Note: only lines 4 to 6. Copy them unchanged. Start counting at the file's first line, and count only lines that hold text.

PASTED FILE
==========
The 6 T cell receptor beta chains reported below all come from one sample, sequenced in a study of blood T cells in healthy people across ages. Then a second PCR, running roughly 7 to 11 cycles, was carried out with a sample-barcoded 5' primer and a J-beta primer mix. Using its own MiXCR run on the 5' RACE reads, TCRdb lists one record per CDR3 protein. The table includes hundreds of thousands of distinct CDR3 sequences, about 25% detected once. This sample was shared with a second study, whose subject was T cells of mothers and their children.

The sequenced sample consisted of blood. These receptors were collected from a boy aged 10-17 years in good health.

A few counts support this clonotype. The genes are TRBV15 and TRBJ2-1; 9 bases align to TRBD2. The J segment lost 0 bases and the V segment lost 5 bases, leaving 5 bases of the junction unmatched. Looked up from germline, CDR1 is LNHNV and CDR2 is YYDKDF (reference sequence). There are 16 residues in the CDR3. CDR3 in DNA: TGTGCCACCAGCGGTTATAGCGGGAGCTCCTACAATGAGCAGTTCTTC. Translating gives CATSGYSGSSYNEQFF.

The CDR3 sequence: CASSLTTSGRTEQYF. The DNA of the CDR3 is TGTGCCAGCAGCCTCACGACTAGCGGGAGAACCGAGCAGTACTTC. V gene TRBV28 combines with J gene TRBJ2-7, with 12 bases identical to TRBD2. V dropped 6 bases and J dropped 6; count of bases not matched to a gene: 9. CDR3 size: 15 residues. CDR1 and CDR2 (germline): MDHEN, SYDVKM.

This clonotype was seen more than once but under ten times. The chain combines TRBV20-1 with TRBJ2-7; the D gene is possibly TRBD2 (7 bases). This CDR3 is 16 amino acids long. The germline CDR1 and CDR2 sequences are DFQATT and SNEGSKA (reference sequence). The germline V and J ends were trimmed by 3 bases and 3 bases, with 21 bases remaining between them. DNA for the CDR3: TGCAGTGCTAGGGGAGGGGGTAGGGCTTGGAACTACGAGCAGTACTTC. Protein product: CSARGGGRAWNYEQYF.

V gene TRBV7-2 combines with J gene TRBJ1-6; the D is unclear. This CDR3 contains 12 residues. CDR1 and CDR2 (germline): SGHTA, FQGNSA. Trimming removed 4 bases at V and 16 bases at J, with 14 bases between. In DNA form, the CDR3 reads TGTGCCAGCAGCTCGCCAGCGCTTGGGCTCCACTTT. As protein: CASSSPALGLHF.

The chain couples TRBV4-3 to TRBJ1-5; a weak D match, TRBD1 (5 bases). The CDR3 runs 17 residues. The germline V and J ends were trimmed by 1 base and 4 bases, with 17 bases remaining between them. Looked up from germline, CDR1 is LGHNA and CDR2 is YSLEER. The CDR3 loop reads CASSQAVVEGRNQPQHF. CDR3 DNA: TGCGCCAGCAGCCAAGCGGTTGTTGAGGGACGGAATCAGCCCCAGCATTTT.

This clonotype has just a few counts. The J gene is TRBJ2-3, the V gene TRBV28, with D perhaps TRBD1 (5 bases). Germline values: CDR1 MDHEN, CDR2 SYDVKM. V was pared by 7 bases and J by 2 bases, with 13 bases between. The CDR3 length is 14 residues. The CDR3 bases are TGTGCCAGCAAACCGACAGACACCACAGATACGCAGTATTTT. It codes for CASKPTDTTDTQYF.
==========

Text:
The CDR3 sequence: CASSLTTSGRTEQYF. The DNA of the CDR3 is TGTGCCAGCAGCCTCACGACTAGCGGGAGAACCGAGCAGTACTTC. V gene TRBV28 combines with J gene TRBJ2-7, with 12 bases identical to TRBD2. V dropped 6 bases and J dropped 6; count of bases not matched to a gene: 9. CDR3 size: 15 residues. CDR1 and CDR2 (germline): MDHEN, SYDVKM.

This clonotype was seen more than once but under ten times. The chain combines TRBV20-1 with TRBJ2-7; the D gene is possibly TRBD2 (7 bases). This CDR3 is 16 amino acids long. The germline CDR1 and CDR2 sequences are DFQATT and SNEGSKA (reference sequence). The germline V and J ends were trimmed by 3 bases and 3 bases, with 21 bases remaining between them. DNA for the CDR3: TGCAGTGCTAGGGGAGGGGGTAGGGCTTGGAACTACGAGCAGTACTTC. Protein product: CSARGGGRAWNYEQYF.

V gene TRBV7-2 combines with J gene TRBJ1-6; the D is unclear. This CDR3 contains 12 residues. CDR1 and CDR2 (germline): SGHTA, FQGNSA. Trimming removed 4 bases at V and 16 bases at J, with 14 bases between. In DNA form, the CDR3 reads TGTGCCAGCAGCTCGCCAGCGCTTGGGCTCCACTTT. As protein: CASSSPALGLHF.